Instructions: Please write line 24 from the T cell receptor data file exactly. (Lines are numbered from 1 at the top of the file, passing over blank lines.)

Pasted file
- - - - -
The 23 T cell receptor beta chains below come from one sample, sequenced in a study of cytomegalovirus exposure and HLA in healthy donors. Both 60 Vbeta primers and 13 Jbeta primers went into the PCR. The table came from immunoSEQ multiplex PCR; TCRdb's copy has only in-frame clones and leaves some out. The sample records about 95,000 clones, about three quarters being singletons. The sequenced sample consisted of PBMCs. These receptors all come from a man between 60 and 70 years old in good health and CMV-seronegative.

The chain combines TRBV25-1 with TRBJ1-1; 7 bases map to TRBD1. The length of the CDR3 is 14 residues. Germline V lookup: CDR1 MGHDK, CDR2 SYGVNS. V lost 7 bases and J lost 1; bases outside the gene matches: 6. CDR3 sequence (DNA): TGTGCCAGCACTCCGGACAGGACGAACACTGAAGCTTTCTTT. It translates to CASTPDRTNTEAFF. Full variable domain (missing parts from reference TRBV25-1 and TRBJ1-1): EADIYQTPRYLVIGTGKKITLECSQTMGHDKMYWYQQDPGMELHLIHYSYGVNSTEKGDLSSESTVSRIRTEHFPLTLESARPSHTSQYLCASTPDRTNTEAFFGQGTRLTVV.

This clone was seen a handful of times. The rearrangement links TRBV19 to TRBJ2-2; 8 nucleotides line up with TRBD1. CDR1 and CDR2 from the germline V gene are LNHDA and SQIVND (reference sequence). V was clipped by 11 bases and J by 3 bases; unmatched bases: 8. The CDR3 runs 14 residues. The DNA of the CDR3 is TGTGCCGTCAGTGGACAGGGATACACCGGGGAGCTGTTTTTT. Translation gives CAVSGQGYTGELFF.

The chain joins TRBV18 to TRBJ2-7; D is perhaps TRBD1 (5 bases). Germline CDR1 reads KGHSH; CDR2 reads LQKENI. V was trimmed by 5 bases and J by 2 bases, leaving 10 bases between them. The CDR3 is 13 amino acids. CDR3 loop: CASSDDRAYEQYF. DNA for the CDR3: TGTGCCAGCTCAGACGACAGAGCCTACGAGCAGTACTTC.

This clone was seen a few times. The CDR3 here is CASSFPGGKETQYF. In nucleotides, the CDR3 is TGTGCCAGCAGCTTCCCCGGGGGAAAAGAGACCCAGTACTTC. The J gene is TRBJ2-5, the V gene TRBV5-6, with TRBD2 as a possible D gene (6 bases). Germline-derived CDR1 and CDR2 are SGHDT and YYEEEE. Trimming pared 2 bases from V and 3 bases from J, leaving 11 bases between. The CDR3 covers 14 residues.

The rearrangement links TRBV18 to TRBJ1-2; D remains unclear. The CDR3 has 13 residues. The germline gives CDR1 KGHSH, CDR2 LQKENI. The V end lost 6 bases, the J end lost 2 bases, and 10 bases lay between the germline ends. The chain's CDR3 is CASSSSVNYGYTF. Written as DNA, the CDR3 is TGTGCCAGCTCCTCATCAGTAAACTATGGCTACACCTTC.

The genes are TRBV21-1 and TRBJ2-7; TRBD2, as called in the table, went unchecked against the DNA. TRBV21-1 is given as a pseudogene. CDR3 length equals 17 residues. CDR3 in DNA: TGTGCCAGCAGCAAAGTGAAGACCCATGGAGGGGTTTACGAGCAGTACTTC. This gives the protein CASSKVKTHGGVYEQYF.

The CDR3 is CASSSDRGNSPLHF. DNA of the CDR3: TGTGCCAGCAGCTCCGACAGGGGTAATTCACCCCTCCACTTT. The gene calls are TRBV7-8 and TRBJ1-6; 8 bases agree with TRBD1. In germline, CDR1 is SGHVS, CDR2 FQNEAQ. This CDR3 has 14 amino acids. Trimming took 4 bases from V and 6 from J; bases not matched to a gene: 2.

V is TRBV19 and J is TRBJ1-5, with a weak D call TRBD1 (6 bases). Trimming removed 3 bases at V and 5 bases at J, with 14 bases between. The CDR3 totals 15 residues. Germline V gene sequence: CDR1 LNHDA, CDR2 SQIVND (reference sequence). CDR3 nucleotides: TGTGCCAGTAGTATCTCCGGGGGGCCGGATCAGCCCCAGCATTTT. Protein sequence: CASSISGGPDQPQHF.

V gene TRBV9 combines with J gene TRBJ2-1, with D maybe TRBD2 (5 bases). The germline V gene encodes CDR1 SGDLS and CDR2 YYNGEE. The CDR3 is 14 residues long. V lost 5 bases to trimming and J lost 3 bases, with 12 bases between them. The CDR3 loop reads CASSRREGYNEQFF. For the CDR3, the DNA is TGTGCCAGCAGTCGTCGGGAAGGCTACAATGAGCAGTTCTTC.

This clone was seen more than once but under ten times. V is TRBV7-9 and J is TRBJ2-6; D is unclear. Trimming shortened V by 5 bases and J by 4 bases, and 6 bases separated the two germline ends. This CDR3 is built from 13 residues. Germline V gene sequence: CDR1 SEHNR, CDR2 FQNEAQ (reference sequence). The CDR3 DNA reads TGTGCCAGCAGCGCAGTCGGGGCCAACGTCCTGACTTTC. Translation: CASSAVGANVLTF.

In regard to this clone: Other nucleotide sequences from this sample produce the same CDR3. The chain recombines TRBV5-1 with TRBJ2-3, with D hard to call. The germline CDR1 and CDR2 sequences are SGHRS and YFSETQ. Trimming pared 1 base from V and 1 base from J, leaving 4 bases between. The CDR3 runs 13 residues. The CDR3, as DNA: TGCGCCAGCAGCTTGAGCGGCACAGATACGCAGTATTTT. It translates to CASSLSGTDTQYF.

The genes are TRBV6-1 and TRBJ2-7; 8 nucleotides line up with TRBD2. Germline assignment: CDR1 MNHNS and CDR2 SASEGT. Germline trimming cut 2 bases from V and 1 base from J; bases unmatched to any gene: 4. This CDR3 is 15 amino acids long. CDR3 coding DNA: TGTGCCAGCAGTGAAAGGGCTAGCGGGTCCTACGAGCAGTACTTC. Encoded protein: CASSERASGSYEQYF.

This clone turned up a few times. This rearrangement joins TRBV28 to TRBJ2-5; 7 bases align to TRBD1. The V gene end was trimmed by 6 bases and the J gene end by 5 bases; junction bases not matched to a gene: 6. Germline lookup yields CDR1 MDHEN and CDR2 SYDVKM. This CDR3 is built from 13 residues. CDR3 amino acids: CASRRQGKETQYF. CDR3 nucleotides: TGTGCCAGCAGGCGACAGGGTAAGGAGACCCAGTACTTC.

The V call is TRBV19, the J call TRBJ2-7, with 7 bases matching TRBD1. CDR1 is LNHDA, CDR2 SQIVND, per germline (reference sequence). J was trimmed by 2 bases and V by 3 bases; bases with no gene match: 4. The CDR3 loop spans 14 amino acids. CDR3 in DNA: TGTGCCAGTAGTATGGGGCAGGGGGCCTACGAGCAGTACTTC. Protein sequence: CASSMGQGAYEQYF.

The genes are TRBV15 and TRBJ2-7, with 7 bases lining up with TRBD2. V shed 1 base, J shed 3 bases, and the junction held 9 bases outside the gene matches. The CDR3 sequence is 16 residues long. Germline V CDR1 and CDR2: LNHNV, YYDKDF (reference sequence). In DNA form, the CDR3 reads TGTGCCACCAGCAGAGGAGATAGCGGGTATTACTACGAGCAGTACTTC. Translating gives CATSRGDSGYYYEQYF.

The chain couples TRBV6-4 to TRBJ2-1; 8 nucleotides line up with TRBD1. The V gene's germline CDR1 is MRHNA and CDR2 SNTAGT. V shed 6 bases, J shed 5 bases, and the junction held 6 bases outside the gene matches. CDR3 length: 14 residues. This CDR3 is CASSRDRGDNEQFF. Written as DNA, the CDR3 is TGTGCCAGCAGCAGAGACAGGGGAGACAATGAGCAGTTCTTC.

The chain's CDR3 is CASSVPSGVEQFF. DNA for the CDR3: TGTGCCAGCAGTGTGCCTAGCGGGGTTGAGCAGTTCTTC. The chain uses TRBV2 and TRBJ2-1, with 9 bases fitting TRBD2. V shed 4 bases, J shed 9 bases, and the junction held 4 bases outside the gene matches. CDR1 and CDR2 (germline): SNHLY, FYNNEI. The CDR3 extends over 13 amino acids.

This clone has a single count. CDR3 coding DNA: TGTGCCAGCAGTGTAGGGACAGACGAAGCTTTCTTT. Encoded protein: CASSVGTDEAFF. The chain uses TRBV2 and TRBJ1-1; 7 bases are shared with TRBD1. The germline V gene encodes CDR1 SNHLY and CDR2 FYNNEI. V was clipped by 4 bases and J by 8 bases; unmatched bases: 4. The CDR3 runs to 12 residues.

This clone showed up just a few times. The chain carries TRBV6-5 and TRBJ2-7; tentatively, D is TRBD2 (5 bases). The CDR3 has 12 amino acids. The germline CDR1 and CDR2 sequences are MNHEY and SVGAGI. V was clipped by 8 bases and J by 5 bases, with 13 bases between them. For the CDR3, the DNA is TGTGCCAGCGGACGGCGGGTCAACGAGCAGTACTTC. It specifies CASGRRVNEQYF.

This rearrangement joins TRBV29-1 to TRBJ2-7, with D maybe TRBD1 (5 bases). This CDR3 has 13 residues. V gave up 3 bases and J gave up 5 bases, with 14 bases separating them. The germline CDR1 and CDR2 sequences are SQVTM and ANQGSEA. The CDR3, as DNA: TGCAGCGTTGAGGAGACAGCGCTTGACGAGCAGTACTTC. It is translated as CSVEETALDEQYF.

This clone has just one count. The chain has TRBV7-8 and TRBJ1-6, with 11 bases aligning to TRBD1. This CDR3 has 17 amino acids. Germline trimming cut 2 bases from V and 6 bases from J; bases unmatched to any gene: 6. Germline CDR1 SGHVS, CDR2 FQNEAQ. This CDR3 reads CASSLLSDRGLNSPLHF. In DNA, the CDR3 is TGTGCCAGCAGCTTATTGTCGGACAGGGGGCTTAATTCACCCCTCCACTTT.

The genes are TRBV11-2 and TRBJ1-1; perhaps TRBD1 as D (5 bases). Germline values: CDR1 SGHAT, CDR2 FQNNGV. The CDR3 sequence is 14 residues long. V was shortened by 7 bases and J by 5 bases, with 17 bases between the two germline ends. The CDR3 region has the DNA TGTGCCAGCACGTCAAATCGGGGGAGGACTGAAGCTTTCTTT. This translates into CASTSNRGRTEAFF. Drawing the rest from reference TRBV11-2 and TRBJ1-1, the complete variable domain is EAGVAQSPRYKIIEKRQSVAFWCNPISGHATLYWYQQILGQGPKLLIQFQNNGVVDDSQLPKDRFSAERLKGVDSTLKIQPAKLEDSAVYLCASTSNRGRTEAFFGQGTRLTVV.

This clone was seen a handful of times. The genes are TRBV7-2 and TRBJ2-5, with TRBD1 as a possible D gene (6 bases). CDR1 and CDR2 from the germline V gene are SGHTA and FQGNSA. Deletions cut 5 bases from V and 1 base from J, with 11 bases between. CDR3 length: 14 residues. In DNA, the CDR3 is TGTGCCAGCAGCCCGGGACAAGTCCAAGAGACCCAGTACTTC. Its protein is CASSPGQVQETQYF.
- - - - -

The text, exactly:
This clone was seen a handful of times. The genes are TRBV7-2 and TRBJ2-5, with TRBD1 as a possible D gene (6 bases). CDR1 and CDR2 from the germline V gene are SGHTA and FQGNSA. Deletions cut 5 bases from V and 1 base from J, with 11 bases between. CDR3 length: 14 residues. In DNA, the CDR3 is TGTGCCAGCAGCCCGGGACAAGTCCAAGAGACCCAGTACTTC. Its protein is CASSPGQVQETQYF.